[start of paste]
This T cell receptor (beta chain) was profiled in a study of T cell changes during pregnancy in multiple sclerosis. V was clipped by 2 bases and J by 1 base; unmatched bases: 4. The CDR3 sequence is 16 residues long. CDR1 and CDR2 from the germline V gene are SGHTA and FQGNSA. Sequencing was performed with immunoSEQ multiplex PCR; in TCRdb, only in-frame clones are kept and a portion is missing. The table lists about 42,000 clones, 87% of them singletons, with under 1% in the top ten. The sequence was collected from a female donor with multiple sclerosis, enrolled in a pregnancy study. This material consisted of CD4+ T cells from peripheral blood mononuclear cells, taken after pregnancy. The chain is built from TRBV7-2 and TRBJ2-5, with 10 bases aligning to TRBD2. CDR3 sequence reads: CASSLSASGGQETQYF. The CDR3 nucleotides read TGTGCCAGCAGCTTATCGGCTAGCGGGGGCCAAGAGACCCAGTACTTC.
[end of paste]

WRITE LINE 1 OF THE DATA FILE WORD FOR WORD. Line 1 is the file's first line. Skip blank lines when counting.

This T cell receptor (beta chain) was profiled in a study of T cell changes during pregnancy in multiple sclerosis. V was clipped by 2 bases and J by 1 base; unmatched bases: 4. The CDR3 sequence is 16 residues long. CDR1 and CDR2 from the germline V gene are SGHTA and FQGNSA. Sequencing was performed with immunoSEQ multiplex PCR; in TCRdb, only in-frame clones are kept and a portion is missing. The table lists about 42,000 clones, 87% of them singletons, with under 1% in the top ten. The sequence was collected from a female donor with multiple sclerosis, enrolled in a pregnancy study. This material consisted of CD4+ T cells from peripheral blood mononuclear cells, taken after pregnancy. The chain is built from TRBV7-2 and TRBJ2-5, with 10 bases aligning to TRBD2. CDR3 sequence reads: CASSLSASGGQETQYF. The CDR3 nucleotides read TGTGCCAGCAGCTTATCGGCTAGCGGGGGCCAAGAGACCCAGTACTTC.